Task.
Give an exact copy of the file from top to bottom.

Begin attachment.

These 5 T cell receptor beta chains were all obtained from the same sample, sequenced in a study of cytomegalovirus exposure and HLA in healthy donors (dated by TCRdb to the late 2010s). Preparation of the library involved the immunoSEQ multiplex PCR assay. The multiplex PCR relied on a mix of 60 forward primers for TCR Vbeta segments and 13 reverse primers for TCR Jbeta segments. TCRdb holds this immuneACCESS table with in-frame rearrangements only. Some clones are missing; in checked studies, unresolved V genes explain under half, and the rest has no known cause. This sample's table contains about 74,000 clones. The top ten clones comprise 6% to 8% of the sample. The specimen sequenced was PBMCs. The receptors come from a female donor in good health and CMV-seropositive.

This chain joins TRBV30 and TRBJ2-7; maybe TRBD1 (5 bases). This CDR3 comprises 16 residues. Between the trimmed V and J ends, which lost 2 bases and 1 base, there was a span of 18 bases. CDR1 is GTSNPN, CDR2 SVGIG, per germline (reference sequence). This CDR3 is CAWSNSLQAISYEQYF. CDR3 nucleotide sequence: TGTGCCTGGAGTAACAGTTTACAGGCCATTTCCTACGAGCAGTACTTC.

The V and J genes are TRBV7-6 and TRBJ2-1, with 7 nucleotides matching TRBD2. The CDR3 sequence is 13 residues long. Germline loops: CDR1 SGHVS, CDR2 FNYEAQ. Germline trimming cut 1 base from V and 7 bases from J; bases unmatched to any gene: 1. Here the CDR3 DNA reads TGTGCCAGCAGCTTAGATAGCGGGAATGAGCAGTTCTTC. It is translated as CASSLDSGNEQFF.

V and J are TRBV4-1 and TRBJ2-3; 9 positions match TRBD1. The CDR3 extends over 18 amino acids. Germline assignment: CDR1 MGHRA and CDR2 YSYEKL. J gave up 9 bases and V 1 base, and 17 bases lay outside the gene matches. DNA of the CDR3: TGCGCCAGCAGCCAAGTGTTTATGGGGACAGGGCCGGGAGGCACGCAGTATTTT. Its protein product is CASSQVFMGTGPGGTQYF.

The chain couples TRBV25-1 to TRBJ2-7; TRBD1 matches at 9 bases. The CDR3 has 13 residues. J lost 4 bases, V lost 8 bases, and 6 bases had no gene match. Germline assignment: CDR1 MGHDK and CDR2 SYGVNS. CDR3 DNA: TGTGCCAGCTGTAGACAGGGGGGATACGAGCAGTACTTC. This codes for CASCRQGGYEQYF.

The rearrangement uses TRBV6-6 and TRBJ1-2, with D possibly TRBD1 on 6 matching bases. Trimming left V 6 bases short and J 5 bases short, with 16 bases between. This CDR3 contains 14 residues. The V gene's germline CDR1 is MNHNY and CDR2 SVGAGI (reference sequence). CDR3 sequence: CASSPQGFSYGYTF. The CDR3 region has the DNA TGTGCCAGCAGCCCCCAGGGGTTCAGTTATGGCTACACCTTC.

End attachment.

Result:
These 5 T cell receptor beta chains were all obtained from the same sample, sequenced in a study of cytomegalovirus exposure and HLA in healthy donors (dated by TCRdb to the late 2010s). Preparation of the library involved the immunoSEQ multiplex PCR assay. The multiplex PCR relied on a mix of 60 forward primers for TCR Vbeta segments and 13 reverse primers for TCR Jbeta segments. TCRdb holds this immuneACCESS table with in-frame rearrangements only. Some clones are missing; in checked studies, unresolved V genes explain under half, and the rest has no known cause. This sample's table contains about 74,000 clones. The top ten clones comprise 6% to 8% of the sample. The specimen sequenced was PBMCs. The receptors come from a female donor in good health and CMV-seropositive.

This chain joins TRBV30 and TRBJ2-7; maybe TRBD1 (5 bases). This CDR3 comprises 16 residues. Between the trimmed V and J ends, which lost 2 bases and 1 base, there was a span of 18 bases. CDR1 is GTSNPN, CDR2 SVGIG, per germline (reference sequence). This CDR3 is CAWSNSLQAISYEQYF. CDR3 nucleotide sequence: TGTGCCTGGAGTAACAGTTTACAGGCCATTTCCTACGAGCAGTACTTC.

The V and J genes are TRBV7-6 and TRBJ2-1, with 7 nucleotides matching TRBD2. The CDR3 sequence is 13 residues long. Germline loops: CDR1 SGHVS, CDR2 FNYEAQ. Germline trimming cut 1 base from V and 7 bases from J; bases unmatched to any gene: 1. Here the CDR3 DNA reads TGTGCCAGCAGCTTAGATAGCGGGAATGAGCAGTTCTTC. It is translated as CASSLDSGNEQFF.

V and J are TRBV4-1 and TRBJ2-3; 9 positions match TRBD1. The CDR3 extends over 18 amino acids. Germline assignment: CDR1 MGHRA and CDR2 YSYEKL. J gave up 9 bases and V 1 base, and 17 bases lay outside the gene matches. DNA of the CDR3: TGCGCCAGCAGCCAAGTGTTTATGGGGACAGGGCCGGGAGGCACGCAGTATTTT. Its protein product is CASSQVFMGTGPGGTQYF.

The chain couples TRBV25-1 to TRBJ2-7; TRBD1 matches at 9 bases. The CDR3 has 13 residues. J lost 4 bases, V lost 8 bases, and 6 bases had no gene match. Germline assignment: CDR1 MGHDK and CDR2 SYGVNS. CDR3 DNA: TGTGCCAGCTGTAGACAGGGGGGATACGAGCAGTACTTC. This codes for CASCRQGGYEQYF.

The rearrangement uses TRBV6-6 and TRBJ1-2, with D possibly TRBD1 on 6 matching bases. Trimming left V 6 bases short and J 5 bases short, with 16 bases between. This CDR3 contains 14 residues. The V gene's germline CDR1 is MNHNY and CDR2 SVGAGI (reference sequence). CDR3 sequence: CASSPQGFSYGYTF. The CDR3 region has the DNA TGTGCCAGCAGCCCCCAGGGGTTCAGTTATGGCTACACCTTC.